“What works”: five lessons from the evidence global summit

What Works Global Summit | London


Between September 24th and 28th, in the city of London, CIPPEC participated in the “What Works Global Summit”. This meeting brought together more than 800 professionals to discuss best practices in the production and use of evidence in the public sector.


In this summit we have the opportunity to learn about new evidence in specific public policy areas (education, safety, health, and environment) and to review new methodological tools to measure impacts. However, the main topic of the conference was to analyze effective ways to promote the interaction between research and the decision-making process.


In this regard there are five lessons learned that can be concluded from this Summit:


1. The use of evidence is growing in Latin America and in the world, but there is still much more to do. CEDLAS and Grade (2012) produced a paper on the use of impact evaluation in Latin America, they found that between 1995 and 2011 there was an increase in the number of evaluations performed in the region. They also showed that the majority of those evaluations (76%) analyzed the impacts produced by public programs, however in the vast majority of cases the government was not involved in the evaluation process.


2. It is not only important to produce new evidence but also to use the existing one. Evidence Maps (3ie) and systematic reviews (Campbell Collaboration) are good examples of how civil society is using the existing literature to produce (and use) evidence.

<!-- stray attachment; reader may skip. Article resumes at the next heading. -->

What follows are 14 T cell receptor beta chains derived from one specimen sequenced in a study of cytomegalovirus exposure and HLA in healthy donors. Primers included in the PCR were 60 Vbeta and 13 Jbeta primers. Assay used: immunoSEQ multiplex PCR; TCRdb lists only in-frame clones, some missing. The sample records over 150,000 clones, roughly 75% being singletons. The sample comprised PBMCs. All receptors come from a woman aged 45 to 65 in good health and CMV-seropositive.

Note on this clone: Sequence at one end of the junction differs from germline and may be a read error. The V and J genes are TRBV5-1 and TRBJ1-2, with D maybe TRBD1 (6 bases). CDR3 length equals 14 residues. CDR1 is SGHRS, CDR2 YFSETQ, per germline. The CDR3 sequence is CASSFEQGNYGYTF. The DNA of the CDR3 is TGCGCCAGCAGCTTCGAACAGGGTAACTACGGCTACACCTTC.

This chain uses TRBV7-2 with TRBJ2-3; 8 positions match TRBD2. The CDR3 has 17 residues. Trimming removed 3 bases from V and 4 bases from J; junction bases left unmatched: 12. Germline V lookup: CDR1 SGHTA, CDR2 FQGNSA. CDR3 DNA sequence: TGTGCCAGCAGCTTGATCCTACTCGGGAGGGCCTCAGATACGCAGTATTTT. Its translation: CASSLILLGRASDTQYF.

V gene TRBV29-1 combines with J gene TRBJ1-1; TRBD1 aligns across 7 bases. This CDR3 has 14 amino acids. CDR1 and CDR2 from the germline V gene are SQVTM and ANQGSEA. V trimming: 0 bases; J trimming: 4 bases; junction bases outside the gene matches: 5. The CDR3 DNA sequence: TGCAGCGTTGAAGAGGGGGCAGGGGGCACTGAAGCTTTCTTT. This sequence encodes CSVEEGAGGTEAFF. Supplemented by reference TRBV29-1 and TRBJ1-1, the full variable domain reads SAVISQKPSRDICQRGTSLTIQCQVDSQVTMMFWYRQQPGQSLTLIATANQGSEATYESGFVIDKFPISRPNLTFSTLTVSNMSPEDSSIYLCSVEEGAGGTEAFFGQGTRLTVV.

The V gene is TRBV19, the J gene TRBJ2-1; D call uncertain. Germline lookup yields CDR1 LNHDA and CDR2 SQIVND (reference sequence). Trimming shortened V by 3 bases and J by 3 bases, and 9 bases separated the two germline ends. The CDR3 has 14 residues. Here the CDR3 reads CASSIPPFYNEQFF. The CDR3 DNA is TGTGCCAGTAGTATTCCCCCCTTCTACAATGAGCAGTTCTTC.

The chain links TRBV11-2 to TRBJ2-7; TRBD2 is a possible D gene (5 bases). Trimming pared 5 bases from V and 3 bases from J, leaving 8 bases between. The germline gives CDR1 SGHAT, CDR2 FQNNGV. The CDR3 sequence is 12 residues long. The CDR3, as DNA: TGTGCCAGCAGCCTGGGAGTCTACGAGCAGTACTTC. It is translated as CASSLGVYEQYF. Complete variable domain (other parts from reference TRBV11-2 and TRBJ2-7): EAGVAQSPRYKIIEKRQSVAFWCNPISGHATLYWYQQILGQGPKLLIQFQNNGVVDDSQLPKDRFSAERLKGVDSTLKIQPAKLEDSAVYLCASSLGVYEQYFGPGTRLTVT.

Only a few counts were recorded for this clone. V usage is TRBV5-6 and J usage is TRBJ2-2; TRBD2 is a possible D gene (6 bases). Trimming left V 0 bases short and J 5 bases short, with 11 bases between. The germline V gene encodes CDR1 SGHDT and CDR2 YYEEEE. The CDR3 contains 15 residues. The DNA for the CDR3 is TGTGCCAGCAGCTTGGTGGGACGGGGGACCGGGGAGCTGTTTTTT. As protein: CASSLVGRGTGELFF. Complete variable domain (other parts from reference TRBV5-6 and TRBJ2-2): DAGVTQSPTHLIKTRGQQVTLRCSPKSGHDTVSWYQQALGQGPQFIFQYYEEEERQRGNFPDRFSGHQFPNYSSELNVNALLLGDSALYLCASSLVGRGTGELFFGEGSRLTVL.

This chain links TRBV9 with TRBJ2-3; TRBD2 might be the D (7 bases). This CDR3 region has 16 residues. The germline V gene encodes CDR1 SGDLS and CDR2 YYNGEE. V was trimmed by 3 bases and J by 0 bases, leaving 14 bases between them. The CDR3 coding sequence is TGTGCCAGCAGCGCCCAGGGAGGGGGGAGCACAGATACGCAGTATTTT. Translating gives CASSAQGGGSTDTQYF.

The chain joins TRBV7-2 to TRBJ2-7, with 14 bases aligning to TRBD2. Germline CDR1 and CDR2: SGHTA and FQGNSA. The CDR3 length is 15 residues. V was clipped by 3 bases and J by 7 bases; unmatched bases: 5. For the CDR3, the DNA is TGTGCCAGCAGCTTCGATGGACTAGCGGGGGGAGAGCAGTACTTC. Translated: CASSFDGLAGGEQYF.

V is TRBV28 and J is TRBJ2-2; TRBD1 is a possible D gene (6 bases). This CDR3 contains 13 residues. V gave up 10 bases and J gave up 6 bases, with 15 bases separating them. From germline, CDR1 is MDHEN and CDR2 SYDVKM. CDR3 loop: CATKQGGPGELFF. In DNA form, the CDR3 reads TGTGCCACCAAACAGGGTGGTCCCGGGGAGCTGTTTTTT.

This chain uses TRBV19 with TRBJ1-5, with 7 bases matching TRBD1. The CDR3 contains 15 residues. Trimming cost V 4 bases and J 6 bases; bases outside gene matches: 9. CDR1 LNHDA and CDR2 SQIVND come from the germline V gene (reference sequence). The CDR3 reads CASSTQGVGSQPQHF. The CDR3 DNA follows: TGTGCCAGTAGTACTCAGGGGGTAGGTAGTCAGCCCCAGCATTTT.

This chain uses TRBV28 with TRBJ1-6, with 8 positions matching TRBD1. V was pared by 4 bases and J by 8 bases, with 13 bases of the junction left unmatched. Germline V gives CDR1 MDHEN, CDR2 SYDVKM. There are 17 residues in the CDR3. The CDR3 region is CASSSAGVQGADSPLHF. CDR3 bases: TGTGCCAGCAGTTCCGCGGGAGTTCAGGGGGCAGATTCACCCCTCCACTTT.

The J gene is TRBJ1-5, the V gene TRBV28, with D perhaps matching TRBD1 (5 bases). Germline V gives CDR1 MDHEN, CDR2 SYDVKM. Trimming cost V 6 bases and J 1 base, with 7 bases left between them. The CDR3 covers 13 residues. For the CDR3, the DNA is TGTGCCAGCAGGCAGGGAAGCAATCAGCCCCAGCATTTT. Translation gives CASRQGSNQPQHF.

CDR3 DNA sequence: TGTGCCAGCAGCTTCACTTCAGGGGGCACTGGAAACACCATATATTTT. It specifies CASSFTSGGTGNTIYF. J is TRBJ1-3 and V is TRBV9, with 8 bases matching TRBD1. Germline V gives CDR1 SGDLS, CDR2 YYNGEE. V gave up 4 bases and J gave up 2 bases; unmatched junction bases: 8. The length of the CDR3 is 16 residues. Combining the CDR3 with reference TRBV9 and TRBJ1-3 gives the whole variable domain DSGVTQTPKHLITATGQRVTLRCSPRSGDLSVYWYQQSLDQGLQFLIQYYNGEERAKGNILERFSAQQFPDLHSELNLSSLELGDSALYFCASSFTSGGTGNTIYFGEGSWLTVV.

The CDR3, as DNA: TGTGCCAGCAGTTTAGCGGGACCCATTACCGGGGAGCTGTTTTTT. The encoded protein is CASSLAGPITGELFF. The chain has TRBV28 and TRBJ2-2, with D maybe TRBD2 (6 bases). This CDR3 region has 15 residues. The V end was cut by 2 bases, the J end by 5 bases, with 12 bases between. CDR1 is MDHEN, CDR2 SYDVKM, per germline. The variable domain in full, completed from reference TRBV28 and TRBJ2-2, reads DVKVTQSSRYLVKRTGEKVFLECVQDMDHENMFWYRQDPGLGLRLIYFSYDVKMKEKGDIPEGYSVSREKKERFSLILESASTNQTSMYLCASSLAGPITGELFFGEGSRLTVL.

3. Despite multiple efforts, most research is still underused used. This problem occurs in all countries regardless of their development level. New research is trying to understand what mechanisms can promote the use of evidence. A first conclusion is that the linkage between capacity, opportunity and motivation is necessary to ensure that public officials use evidence in their decisions. An interesting discussion on this can be read in this article published in The Guardian.


4. To improve the use of evidence is critical to have a policy influence plan. Engage with policy-makers from the beginning of the research project helps not only to identify the questions that are most relevant for the public sector, but also to produce better recommendations. These findings are similar to those CIPPEC published last year when we analyzed the effectiveness of impact evaluations in Latin America.


5. Finally, the private sector is also making significant progress in the use of evidence. The entrepreneurship Aggrupa, in partnership with the World Bank and Innovation for Poverty Action, is conducting an experimental impact evaluation to measure the social impact of the company in Bogotá. In addition the Inter-American Investment Corporation (IIC), the private sector of the IADB, relaunched the Development Effectiveness Division in order to measure the development effectiveness and impact of the IIC’s operations.



This article was written by Agustina Suaya, coordinator of the Monitoring and Evaluation Program of CIPPEC. 

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